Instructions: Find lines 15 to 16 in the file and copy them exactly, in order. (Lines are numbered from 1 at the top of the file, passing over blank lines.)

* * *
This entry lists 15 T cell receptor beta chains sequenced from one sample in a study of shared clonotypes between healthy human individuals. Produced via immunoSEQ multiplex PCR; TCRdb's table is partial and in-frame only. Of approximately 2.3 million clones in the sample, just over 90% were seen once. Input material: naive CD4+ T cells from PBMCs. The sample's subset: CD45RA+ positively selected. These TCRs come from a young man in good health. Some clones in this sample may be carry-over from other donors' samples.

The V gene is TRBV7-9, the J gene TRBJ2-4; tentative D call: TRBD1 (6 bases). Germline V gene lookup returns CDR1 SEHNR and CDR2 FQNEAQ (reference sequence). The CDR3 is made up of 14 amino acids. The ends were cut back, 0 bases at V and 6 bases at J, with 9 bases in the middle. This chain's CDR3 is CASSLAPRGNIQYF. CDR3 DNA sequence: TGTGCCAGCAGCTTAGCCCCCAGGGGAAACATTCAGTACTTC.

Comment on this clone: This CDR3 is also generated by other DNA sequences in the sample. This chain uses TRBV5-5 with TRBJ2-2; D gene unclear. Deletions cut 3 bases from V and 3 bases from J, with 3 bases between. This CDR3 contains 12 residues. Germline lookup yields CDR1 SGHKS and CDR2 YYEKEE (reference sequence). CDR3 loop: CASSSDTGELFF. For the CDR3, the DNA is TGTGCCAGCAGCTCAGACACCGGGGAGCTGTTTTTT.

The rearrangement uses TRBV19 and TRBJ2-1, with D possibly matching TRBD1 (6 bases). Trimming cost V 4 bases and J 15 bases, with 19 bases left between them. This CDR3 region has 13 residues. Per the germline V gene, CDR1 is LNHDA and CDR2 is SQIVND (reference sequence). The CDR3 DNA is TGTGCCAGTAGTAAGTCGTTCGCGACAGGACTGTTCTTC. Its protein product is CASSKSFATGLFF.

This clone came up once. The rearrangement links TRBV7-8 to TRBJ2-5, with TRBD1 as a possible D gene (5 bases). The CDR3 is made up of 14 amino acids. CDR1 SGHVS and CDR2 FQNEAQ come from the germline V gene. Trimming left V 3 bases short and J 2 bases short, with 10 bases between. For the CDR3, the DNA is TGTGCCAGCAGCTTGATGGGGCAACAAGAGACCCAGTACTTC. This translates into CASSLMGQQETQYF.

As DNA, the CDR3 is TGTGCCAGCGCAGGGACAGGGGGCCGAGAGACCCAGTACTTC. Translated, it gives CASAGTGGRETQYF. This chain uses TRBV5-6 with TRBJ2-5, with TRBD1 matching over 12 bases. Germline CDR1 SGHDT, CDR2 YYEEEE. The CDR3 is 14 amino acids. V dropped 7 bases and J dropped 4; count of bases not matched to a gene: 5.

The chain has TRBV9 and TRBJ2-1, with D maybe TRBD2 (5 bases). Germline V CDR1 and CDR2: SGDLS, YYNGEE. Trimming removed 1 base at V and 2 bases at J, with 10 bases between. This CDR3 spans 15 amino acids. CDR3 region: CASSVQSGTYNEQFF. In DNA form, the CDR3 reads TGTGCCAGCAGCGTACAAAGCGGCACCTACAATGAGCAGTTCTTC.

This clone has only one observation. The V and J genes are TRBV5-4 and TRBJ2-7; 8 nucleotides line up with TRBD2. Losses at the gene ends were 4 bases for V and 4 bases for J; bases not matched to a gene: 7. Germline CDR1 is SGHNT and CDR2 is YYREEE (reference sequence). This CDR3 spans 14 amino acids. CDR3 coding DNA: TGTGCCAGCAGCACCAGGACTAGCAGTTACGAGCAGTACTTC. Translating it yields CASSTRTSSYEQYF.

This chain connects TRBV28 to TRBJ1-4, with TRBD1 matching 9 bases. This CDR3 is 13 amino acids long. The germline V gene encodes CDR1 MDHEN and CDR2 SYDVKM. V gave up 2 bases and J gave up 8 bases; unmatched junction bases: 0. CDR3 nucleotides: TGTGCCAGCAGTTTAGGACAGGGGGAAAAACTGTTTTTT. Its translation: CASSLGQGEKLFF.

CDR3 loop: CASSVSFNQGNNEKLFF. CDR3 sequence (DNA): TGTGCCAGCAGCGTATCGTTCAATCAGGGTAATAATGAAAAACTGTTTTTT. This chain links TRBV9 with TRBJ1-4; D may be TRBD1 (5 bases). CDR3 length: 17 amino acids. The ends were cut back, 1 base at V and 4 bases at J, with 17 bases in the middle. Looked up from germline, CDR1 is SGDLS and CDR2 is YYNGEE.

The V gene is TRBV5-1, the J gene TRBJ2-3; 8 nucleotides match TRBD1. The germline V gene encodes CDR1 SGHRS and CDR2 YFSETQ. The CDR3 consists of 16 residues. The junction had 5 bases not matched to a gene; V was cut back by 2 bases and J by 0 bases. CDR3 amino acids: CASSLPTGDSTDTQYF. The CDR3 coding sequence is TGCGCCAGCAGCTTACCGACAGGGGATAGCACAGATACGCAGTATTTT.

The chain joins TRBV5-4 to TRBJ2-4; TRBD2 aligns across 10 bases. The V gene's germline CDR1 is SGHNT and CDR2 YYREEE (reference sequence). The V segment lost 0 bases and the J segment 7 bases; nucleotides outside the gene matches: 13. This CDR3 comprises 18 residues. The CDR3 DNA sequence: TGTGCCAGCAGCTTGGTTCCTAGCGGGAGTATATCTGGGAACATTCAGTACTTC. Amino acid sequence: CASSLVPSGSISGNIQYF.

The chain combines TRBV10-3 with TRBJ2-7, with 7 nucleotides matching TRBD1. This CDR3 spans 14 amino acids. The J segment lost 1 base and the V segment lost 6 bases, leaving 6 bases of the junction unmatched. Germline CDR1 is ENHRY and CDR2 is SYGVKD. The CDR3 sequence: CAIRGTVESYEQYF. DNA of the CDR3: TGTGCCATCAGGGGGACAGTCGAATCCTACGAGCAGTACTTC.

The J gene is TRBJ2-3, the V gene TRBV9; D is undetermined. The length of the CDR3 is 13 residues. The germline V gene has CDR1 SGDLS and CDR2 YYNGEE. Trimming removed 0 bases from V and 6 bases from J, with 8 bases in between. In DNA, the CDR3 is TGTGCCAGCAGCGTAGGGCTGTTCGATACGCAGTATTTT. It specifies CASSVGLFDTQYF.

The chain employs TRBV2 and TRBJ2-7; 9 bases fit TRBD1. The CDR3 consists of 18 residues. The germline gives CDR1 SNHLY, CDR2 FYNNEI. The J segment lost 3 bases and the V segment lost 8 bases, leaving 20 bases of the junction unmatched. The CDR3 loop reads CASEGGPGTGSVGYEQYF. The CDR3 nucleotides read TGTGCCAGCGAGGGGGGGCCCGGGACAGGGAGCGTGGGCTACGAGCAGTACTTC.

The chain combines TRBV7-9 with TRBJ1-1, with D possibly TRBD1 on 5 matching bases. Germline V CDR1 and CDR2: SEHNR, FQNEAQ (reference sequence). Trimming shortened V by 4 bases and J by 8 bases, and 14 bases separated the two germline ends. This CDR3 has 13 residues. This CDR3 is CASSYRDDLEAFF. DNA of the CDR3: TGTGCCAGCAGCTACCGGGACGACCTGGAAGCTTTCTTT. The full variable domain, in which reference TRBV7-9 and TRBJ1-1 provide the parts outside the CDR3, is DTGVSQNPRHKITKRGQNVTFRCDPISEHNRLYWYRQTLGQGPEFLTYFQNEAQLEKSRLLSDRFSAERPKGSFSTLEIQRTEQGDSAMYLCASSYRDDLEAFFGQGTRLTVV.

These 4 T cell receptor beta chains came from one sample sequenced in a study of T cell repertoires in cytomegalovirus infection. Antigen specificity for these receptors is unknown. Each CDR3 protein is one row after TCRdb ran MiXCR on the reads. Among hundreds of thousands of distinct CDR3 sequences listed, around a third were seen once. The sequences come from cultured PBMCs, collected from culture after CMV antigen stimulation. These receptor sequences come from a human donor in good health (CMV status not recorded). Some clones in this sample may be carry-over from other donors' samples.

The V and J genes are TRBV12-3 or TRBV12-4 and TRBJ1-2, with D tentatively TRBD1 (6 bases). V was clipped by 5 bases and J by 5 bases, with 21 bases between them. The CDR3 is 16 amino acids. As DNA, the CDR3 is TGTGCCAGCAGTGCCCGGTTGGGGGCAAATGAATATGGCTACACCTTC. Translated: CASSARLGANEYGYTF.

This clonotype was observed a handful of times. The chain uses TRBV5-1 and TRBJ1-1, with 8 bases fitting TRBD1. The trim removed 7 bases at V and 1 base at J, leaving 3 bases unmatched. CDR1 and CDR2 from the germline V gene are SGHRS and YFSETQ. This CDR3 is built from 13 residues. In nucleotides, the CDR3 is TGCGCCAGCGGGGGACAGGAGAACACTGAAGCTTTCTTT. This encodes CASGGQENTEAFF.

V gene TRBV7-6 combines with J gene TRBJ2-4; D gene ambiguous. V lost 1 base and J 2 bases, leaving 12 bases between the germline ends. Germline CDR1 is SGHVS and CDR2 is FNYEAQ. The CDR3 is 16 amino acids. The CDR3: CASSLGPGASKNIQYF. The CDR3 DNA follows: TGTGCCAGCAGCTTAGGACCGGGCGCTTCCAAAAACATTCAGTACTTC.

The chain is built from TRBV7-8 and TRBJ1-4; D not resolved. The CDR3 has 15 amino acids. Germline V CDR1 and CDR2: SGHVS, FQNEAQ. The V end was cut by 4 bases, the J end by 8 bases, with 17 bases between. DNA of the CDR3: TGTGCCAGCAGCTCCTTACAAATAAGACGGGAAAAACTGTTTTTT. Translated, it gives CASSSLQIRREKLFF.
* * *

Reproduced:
The chain employs TRBV2 and TRBJ2-7; 9 bases fit TRBD1. The CDR3 consists of 18 residues. The germline gives CDR1 SNHLY, CDR2 FYNNEI. The J segment lost 3 bases and the V segment lost 8 bases, leaving 20 bases of the junction unmatched. The CDR3 loop reads CASEGGPGTGSVGYEQYF. The CDR3 nucleotides read TGTGCCAGCGAGGGGGGGCCCGGGACAGGGAGCGTGGGCTACGAGCAGTACTTC.

The chain combines TRBV7-9 with TRBJ1-1, with D possibly TRBD1 on 5 matching bases. Germline V CDR1 and CDR2: SEHNR, FQNEAQ (reference sequence). Trimming shortened V by 4 bases and J by 8 bases, and 14 bases separated the two germline ends. This CDR3 has 13 residues. This CDR3 is CASSYRDDLEAFF. DNA of the CDR3: TGTGCCAGCAGCTACCGGGACGACCTGGAAGCTTTCTTT. The full variable domain, in which reference TRBV7-9 and TRBJ1-1 provide the parts outside the CDR3, is DTGVSQNPRHKITKRGQNVTFRCDPISEHNRLYWYRQTLGQGPEFLTYFQNEAQLEKSRLLSDRFSAERPKGSFSTLEIQRTEQGDSAMYLCASSYRDDLEAFFGQGTRLTVV.